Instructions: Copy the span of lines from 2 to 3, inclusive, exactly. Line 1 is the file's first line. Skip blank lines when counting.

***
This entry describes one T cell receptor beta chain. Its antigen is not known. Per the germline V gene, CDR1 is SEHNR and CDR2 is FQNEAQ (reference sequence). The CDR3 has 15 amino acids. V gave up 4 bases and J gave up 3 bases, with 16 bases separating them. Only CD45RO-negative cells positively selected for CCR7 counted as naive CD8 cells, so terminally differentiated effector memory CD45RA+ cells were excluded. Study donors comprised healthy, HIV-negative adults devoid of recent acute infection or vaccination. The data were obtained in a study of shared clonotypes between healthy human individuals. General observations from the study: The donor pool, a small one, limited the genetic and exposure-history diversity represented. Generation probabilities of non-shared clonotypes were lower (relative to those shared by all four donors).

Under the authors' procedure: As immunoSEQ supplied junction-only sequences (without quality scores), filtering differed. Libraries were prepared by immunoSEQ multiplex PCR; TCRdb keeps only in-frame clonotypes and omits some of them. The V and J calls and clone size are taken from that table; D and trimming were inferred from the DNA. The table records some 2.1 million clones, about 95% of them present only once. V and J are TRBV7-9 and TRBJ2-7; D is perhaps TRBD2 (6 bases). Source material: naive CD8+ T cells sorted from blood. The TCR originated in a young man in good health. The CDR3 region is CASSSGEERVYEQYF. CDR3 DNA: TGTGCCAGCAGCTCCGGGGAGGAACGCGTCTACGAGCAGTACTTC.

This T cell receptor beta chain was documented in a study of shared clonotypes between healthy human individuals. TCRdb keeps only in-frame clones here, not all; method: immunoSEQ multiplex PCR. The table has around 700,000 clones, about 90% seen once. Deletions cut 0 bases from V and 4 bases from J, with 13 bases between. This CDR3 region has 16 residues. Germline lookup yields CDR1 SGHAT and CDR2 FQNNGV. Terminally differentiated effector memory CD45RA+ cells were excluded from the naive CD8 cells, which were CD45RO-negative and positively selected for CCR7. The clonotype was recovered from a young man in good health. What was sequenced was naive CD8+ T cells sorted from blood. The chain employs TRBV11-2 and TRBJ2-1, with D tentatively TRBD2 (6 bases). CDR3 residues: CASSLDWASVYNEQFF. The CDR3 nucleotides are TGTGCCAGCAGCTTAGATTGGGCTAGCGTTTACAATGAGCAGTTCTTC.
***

Under the authors' procedure: As immunoSEQ supplied junction-only sequences (without quality scores), filtering differed. Libraries were prepared by immunoSEQ multiplex PCR; TCRdb keeps only in-frame clonotypes and omits some of them. The V and J calls and clone size are taken from that table; D and trimming were inferred from the DNA. The table records some 2.1 million clones, about 95% of them present only once. V and J are TRBV7-9 and TRBJ2-7; D is perhaps TRBD2 (6 bases). Source material: naive CD8+ T cells sorted from blood. The TCR originated in a young man in good health. The CDR3 region is CASSSGEERVYEQYF. CDR3 DNA: TGTGCCAGCAGCTCCGGGGAGGAACGCGTCTACGAGCAGTACTTC.

This T cell receptor beta chain was documented in a study of shared clonotypes between healthy human individuals. TCRdb keeps only in-frame clones here, not all; method: immunoSEQ multiplex PCR. The table has around 700,000 clones, about 90% seen once. Deletions cut 0 bases from V and 4 bases from J, with 13 bases between. This CDR3 region has 16 residues. Germline lookup yields CDR1 SGHAT and CDR2 FQNNGV. Terminally differentiated effector memory CD45RA+ cells were excluded from the naive CD8 cells, which were CD45RO-negative and positively selected for CCR7. The clonotype was recovered from a young man in good health. What was sequenced was naive CD8+ T cells sorted from blood. The chain employs TRBV11-2 and TRBJ2-1, with D tentatively TRBD2 (6 bases). CDR3 residues: CASSLDWASVYNEQFF. The CDR3 nucleotides are TGTGCCAGCAGCTTAGATTGGGCTAGCGTTTACAATGAGCAGTTCTTC.